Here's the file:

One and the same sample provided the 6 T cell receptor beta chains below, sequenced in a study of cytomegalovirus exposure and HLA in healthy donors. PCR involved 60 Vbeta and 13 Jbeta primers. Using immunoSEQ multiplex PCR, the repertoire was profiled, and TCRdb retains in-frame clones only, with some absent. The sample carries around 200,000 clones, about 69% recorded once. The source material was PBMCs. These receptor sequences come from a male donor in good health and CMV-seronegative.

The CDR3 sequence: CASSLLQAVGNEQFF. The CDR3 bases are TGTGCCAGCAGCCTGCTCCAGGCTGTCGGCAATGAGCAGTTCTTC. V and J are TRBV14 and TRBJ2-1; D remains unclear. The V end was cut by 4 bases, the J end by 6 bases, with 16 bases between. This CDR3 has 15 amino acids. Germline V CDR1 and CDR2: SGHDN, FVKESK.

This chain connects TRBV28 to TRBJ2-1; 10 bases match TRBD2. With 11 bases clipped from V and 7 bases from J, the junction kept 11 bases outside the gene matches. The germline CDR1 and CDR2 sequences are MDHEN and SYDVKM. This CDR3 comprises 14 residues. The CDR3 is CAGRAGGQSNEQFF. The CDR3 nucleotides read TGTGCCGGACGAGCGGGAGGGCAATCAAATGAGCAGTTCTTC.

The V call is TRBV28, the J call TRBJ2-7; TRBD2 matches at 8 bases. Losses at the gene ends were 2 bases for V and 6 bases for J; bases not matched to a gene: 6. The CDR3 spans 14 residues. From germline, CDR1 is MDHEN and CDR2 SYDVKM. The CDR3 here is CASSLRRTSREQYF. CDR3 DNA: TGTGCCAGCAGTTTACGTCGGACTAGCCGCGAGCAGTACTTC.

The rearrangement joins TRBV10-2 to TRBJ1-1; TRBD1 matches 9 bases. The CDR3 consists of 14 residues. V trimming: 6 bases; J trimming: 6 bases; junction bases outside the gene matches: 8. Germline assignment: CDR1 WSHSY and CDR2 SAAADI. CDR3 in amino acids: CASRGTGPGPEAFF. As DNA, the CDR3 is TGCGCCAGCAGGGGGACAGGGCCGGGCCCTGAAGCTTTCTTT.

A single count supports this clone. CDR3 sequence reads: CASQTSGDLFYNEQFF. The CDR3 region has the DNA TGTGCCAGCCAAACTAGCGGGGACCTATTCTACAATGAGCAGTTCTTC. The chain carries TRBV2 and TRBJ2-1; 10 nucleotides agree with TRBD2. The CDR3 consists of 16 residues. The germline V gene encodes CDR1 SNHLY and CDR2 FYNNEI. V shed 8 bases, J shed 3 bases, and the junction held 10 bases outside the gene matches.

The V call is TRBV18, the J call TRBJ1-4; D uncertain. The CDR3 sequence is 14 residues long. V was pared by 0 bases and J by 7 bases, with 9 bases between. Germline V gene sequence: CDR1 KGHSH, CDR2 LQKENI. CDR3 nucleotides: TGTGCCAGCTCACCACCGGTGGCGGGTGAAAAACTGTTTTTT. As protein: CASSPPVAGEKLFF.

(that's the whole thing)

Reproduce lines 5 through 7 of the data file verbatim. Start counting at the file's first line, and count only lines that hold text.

The rearrangement joins TRBV10-2 to TRBJ1-1; TRBD1 matches 9 bases. The CDR3 consists of 14 residues. V trimming: 6 bases; J trimming: 6 bases; junction bases outside the gene matches: 8. Germline assignment: CDR1 WSHSY and CDR2 SAAADI. CDR3 in amino acids: CASRGTGPGPEAFF. As DNA, the CDR3 is TGCGCCAGCAGGGGGACAGGGCCGGGCCCTGAAGCTTTCTTT.

A single count supports this clone. CDR3 sequence reads: CASQTSGDLFYNEQFF. The CDR3 region has the DNA TGTGCCAGCCAAACTAGCGGGGACCTATTCTACAATGAGCAGTTCTTC. The chain carries TRBV2 and TRBJ2-1; 10 nucleotides agree with TRBD2. The CDR3 consists of 16 residues. The germline V gene encodes CDR1 SNHLY and CDR2 FYNNEI. V shed 8 bases, J shed 3 bases, and the junction held 10 bases outside the gene matches.

The V call is TRBV18, the J call TRBJ1-4; D uncertain. The CDR3 sequence is 14 residues long. V was pared by 0 bases and J by 7 bases, with 9 bases between. Germline V gene sequence: CDR1 KGHSH, CDR2 LQKENI. CDR3 nucleotides: TGTGCCAGCTCACCACCGGTGGCGGGTGAAAAACTGTTTTTT. As protein: CASSPPVAGEKLFF.